Olmsted County's Mayowood Road senior housing project won't see state funding this year

The lack of approved funding on state level means few projects are expected to be on list when Minnesota Housing financial support is announced later this year.

Mayowood II Apartments.jpg
The site for Olmsted County's planned Mayowood II Apartments sits next to the existing Mayowood Apartments, which were constructed by Center City Housing at 1011 Mayowood Road SW.
Randy Petersen / Post Bulletin
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ROCHESTER — A proposed 36-unit apartment complex for low-income seniors won’t receive state support in the next round of funding.

“We got a rejection letter from the state; we are not getting funding from them for the 2023 round,” Olmsted County Housing Director Dave Dunn said of the application for state support of a proposed county-owned project dubbed Mayowood II at 1001 Mayowood Road SW.

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The project, with an estimated $12 million price tag, was seeking to use funds the state borrows through housing infrastructure bonds to build the proposed county-owned housing. The plan calls for maintaining at least half the 36 units for people earning less than 30% of the area median income, placing the maximum income at $24,720 for a couple and $21,630 for an individual.

The county applied for funding support through Minnesota Housing in July, and funding awards are expected to be announced in December.

Jill Mazullo, communications director for Minnesota Housing, said she could not comment on specific projects before state funding – which can include support through tax credits or housing infrastructure bonds – is announced.


However, she said many projects that won’t qualify for funding this year have been notified, so developers and local governments can consider other options.

“For context, Minnesota Housing typically receives four to five times more funding requests than there is funding available,” she said.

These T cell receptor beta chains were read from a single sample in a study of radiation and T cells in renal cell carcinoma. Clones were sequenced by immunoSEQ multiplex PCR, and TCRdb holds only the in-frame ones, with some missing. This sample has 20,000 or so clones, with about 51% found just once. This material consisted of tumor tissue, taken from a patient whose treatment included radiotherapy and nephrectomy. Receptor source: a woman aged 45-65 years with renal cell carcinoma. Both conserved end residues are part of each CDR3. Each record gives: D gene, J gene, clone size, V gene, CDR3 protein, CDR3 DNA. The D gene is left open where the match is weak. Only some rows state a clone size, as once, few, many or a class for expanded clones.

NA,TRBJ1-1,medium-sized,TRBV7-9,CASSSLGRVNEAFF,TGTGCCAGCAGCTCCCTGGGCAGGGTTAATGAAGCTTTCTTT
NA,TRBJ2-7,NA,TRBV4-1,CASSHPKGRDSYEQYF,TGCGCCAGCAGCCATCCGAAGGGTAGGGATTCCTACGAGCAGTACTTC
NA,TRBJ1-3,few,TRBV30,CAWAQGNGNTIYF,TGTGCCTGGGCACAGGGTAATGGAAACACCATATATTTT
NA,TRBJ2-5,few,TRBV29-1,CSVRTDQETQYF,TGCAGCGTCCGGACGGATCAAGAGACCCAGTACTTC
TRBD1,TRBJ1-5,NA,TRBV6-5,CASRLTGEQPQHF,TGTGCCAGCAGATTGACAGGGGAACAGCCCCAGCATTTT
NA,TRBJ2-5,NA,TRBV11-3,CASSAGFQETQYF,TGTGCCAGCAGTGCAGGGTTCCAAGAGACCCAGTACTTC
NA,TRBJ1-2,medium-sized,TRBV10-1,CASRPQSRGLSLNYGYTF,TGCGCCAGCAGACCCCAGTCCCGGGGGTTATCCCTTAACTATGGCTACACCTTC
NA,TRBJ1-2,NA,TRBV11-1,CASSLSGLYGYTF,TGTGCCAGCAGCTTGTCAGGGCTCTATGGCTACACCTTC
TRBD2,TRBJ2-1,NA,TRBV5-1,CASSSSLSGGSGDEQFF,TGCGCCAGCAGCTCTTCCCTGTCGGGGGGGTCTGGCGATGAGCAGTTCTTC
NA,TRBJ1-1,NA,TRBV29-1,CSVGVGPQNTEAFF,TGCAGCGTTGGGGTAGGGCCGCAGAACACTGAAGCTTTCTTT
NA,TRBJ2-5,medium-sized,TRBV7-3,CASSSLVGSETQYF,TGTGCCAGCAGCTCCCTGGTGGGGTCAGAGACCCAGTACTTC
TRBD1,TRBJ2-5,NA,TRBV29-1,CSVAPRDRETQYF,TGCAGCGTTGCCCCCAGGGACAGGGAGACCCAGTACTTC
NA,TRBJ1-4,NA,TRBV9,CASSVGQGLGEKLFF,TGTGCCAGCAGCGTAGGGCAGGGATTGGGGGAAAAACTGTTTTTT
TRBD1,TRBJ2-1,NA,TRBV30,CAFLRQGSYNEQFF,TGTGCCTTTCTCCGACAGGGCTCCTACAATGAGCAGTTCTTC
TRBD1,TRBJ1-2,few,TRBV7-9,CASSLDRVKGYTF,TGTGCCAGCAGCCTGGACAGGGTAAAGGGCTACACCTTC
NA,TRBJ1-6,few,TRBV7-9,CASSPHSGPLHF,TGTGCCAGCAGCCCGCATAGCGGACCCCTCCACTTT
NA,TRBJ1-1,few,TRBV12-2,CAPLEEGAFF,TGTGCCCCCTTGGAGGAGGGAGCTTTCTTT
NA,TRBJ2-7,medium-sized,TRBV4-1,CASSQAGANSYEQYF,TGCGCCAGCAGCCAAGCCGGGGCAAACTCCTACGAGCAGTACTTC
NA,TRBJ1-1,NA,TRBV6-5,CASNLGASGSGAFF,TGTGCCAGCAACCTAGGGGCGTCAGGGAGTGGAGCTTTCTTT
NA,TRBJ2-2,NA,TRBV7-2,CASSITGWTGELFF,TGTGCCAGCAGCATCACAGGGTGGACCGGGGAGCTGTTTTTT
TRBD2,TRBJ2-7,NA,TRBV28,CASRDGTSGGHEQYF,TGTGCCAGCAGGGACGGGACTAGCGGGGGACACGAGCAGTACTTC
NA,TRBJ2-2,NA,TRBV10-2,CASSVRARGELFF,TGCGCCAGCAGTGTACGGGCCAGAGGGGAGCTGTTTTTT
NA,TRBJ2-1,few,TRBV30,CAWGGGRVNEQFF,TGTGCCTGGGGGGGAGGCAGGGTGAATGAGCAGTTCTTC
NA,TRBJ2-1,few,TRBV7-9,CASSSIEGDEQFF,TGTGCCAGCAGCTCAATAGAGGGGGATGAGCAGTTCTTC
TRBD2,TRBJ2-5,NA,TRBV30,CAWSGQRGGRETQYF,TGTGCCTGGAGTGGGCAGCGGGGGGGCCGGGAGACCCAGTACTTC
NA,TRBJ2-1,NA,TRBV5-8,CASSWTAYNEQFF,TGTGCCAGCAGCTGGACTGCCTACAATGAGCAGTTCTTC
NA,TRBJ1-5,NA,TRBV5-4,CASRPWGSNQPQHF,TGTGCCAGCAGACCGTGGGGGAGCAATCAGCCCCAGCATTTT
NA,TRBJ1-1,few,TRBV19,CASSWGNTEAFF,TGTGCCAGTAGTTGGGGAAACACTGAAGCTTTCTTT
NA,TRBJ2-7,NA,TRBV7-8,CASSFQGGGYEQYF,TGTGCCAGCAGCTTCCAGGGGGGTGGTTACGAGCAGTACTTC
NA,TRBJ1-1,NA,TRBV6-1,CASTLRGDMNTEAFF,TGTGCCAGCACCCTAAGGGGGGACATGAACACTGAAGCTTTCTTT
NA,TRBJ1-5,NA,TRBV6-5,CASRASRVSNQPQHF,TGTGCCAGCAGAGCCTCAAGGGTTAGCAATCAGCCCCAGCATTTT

Dunn said the county had hoped to receive funding through the state housing bonds, which weren’t approved this year when related legislation was left unfinished by the Minnesota Legislature.

Mazullio said the lack of state approval increased the level of competition for housing support throughout the state.

“The largest source of capital provided by the Legislature for housing development is housing infrastructure bonds, and the governor was requesting $250 million in new authorizations,” she said. “Without new resources provided by the Legislature, Minnesota Housing will select fewer rental housing developments compared to recent years.”

The 2021 Minnesota Housing funding announcement included approximately $265 million in funding for projects throughout the state.

Olmsted County housing staff worked earlier this year in an effort to make the county’s application as competitive as possible. Key points included donation of the land, dedication of housing subsidy funds, waiving of some city development fees and dedicating a large portion of the project to seniors in the lowest income brackets.

Dunn said if county commissioners decide to approve another application next year, the details would likely remain unchanged, in hopes that more funding becomes available, which would allow more projects to be approved.


Until then, he said staff is considering options.

“We’re going to look to see what other opportunities we have with other funding sources,” he said, pointing to a goal of determining the next steps by the end of the year.

Randy Petersen joined the Post Bulletin in 2014 and became the local government reporter in 2017. An Elkton native, he's worked for a variety of Midwest papers as reporter, photographer and editor since graduating from Winona State University in 1996. Readers can reach Randy at 507-285-7709 or
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